In a resounding chorus of voices, the most diverse coalition of voters in American history has joined hands to elect Joseph Biden and Kamala Harris. We have voted, in record numbers, for fairness, justice and unity over corruption and division—and we have won. Kamala Harris, a Black woman, is ascending to the White House 100 years after women won the right to vote and 55 years after the Voting Rights Act gave Black Americans the right to vote. We have reclaimed our democracy, and this is a moment of triumph for our nation.
We have prepared tirelessly for this day, driven by hope, love for our fellow Americans, relentless hard work in places like Georgia, and the unwavering belief that the American experiment must not fail. Women, people of color, young people and LGBTQ+ people are not the minority in America—we are the vocal majority, and we have shown tonight what happens when we harness our collective power and aim it toward principled common goals. We are overjoyed, grateful and hopeful about the future.
But we remain vigilant. As we have seen from the desperate attempts by the Trump team to file lawsuits and stop the counting of ballots, we know that those who cling to power in the fist of corruption only tighten their grip when they are rejected. We are ready and will not let these attempts keep us from moving forward.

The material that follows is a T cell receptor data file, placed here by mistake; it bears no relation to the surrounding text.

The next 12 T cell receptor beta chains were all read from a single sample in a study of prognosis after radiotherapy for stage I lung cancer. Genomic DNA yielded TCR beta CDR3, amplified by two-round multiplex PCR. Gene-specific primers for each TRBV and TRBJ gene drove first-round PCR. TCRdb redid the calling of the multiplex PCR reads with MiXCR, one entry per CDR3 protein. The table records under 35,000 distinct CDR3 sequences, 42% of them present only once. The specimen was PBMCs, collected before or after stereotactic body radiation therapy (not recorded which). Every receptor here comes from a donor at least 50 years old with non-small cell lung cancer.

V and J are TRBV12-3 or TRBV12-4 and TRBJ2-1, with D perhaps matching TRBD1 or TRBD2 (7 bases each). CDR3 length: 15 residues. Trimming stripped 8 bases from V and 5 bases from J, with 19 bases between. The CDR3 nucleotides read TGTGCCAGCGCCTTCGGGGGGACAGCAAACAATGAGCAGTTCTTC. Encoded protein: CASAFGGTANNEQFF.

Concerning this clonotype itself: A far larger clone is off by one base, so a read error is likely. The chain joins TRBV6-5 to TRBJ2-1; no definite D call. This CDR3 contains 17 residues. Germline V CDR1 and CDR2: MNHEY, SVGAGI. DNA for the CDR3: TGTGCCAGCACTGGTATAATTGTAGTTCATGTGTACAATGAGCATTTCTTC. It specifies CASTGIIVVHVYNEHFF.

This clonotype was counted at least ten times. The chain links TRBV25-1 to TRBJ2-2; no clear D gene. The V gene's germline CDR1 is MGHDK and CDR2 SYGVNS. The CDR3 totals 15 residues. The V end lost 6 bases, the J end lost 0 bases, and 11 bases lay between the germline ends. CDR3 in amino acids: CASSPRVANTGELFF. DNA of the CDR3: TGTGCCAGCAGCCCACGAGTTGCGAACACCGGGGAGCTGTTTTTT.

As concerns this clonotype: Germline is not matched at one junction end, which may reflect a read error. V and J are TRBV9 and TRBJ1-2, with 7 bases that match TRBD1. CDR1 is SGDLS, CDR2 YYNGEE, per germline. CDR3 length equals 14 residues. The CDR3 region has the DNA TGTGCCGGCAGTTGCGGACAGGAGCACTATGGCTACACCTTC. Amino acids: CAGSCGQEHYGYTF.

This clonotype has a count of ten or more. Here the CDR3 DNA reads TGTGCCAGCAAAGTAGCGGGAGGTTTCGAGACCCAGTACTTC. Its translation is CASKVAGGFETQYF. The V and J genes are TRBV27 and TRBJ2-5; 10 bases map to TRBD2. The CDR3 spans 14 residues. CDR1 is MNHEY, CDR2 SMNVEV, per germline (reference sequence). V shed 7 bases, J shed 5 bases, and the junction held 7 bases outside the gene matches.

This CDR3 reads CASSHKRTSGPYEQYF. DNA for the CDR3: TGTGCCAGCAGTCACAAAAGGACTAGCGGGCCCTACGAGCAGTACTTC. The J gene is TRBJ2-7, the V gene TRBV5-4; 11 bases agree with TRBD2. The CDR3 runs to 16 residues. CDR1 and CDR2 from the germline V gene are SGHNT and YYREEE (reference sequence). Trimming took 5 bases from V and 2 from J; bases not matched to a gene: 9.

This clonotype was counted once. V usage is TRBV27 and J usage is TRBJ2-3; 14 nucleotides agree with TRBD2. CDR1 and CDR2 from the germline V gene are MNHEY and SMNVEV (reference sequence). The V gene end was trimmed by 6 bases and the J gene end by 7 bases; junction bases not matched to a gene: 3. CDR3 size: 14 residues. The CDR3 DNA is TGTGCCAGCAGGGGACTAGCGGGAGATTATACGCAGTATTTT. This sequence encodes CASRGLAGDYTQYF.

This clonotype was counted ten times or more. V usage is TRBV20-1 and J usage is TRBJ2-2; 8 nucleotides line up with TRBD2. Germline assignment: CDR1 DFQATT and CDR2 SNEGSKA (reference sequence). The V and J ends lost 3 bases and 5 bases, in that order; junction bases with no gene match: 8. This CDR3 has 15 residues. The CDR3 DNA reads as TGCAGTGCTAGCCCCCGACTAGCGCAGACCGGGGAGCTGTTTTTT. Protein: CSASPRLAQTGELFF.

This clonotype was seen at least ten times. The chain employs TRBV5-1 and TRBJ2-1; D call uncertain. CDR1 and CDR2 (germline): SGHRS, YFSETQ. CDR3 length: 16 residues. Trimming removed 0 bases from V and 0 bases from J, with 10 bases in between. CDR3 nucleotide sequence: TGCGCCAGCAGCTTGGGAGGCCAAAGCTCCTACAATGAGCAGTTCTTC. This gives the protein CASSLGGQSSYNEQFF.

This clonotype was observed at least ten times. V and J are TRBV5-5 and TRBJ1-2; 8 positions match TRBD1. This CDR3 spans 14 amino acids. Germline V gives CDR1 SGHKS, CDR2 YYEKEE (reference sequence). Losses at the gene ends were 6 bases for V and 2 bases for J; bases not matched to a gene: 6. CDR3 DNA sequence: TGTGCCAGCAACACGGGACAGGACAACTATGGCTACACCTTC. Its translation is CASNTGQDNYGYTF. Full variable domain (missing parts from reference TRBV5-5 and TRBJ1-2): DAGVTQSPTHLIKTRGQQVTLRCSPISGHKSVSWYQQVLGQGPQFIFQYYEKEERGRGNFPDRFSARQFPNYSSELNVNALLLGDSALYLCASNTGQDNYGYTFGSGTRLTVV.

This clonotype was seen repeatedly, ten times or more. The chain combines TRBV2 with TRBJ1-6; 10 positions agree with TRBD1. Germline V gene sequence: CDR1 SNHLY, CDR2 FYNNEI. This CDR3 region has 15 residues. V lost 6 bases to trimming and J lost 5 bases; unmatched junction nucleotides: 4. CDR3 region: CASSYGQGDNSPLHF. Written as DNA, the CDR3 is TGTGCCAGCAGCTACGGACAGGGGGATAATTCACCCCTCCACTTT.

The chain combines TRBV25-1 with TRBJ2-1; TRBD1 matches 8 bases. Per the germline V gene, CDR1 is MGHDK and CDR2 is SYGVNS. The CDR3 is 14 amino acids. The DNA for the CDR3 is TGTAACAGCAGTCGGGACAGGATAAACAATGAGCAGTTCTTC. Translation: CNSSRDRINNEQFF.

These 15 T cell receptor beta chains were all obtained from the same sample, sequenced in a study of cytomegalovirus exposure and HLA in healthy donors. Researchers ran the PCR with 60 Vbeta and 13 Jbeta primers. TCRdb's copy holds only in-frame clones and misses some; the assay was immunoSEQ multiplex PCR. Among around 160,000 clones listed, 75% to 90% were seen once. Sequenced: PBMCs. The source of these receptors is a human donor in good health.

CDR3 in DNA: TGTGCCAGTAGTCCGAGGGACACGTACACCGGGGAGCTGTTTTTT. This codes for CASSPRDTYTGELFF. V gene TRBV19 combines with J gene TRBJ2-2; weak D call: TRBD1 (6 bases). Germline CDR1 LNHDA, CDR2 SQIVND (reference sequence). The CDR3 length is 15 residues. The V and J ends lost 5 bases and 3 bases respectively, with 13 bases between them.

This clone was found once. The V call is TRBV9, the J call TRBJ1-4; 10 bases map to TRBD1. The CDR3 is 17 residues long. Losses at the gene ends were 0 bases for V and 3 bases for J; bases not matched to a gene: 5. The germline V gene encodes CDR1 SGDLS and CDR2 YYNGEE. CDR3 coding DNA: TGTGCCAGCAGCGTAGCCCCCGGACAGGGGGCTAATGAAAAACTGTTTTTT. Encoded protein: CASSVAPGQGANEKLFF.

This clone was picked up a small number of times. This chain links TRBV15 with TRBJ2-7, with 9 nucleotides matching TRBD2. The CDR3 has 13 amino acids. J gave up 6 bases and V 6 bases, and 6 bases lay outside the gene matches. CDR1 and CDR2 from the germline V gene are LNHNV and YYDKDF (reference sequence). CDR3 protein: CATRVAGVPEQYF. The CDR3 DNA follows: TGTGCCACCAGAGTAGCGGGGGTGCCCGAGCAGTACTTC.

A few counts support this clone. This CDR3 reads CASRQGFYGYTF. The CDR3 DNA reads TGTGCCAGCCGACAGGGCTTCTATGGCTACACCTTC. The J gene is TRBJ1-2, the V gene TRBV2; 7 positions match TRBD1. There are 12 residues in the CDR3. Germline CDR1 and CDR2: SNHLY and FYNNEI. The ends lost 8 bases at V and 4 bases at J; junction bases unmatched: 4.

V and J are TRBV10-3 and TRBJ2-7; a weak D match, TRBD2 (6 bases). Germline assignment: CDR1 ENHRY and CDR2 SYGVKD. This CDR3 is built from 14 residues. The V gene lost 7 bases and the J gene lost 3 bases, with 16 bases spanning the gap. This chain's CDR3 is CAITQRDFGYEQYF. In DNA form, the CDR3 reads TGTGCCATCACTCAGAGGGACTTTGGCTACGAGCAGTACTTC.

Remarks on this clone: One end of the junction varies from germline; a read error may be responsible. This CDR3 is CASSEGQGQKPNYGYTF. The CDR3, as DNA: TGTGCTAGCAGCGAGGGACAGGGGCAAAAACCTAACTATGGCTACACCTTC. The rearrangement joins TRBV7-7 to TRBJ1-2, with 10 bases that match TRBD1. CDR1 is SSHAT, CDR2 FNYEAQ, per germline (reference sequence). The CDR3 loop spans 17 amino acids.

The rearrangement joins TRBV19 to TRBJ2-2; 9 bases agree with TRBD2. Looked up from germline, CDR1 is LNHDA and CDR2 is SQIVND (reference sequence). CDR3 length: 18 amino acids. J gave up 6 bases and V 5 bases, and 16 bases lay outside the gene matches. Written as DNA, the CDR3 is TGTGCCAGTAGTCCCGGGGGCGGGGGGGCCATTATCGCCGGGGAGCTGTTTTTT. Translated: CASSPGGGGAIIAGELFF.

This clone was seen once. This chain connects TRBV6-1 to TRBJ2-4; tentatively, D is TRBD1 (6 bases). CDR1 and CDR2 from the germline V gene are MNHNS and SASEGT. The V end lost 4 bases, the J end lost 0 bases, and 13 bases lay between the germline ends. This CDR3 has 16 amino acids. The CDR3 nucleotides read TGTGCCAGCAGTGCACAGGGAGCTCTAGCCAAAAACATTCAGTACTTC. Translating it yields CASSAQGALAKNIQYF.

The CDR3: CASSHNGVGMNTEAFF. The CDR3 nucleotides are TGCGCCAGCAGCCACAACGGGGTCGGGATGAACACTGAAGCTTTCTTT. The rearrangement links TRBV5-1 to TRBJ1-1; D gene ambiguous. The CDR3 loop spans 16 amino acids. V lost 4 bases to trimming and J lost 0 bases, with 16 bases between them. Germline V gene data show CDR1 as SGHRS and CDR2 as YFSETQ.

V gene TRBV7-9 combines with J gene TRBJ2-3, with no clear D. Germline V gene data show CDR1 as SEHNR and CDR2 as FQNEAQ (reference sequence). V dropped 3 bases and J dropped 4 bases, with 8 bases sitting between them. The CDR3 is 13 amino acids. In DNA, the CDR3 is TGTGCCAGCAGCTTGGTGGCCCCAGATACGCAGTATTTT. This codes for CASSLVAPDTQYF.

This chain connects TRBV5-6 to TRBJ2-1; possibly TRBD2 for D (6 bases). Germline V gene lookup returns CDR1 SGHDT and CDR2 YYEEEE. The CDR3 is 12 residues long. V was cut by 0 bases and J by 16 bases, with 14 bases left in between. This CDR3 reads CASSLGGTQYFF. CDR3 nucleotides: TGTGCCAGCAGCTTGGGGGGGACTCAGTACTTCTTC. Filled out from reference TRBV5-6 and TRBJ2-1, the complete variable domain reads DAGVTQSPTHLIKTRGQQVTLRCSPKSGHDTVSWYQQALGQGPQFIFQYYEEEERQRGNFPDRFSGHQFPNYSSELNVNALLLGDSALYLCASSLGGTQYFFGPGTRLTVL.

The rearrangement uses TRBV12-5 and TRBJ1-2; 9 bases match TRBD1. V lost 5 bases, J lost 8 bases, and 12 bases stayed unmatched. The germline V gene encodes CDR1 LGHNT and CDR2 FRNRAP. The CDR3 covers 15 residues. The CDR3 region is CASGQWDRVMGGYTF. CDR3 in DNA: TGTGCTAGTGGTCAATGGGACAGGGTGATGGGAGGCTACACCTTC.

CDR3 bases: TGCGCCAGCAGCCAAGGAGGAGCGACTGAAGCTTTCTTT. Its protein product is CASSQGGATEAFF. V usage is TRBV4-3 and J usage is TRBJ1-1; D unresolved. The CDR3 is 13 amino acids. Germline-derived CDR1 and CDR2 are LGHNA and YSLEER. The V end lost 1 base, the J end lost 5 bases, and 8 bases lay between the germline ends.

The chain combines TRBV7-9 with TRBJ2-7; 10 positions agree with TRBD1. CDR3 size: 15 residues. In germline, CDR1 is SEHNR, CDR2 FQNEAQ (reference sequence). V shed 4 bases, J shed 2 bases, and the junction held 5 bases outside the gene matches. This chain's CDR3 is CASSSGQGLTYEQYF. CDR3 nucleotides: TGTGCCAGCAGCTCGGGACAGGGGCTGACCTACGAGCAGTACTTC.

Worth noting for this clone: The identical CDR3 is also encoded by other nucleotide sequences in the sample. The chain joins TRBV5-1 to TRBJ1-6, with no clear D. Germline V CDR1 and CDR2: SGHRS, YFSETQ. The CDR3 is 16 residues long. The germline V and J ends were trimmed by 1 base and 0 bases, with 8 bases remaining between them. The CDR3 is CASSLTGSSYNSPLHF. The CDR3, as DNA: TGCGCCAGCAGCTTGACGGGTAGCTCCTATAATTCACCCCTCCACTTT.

We also know that whatever happens between now and January 20, that date is not the end; it is a step in our endless march to create an America that is equal to its promise. For those on the side of justice, winning this election is just the beginning. The next step is taking our fight to Georgia and ensuring that the will of the people is heard when we elect Raphael Warnock and Jon Ossoff to the Senate so that our federal government is ready to move forward, united, on the issues that we so desperately need to address.
Our country has stepped back from the brink, and we will never forget how easily corruption, hatred and lies can be used to drive wedges between us and into the foundation of democracy itself. Together, we must vow to denounce the horrors of the last four years and right the wrongs that we can, carrying with us the lesson that democracy—strong but not unbreakable—needs every diverse voice if it is to survive.
But for this moment, we celebrate.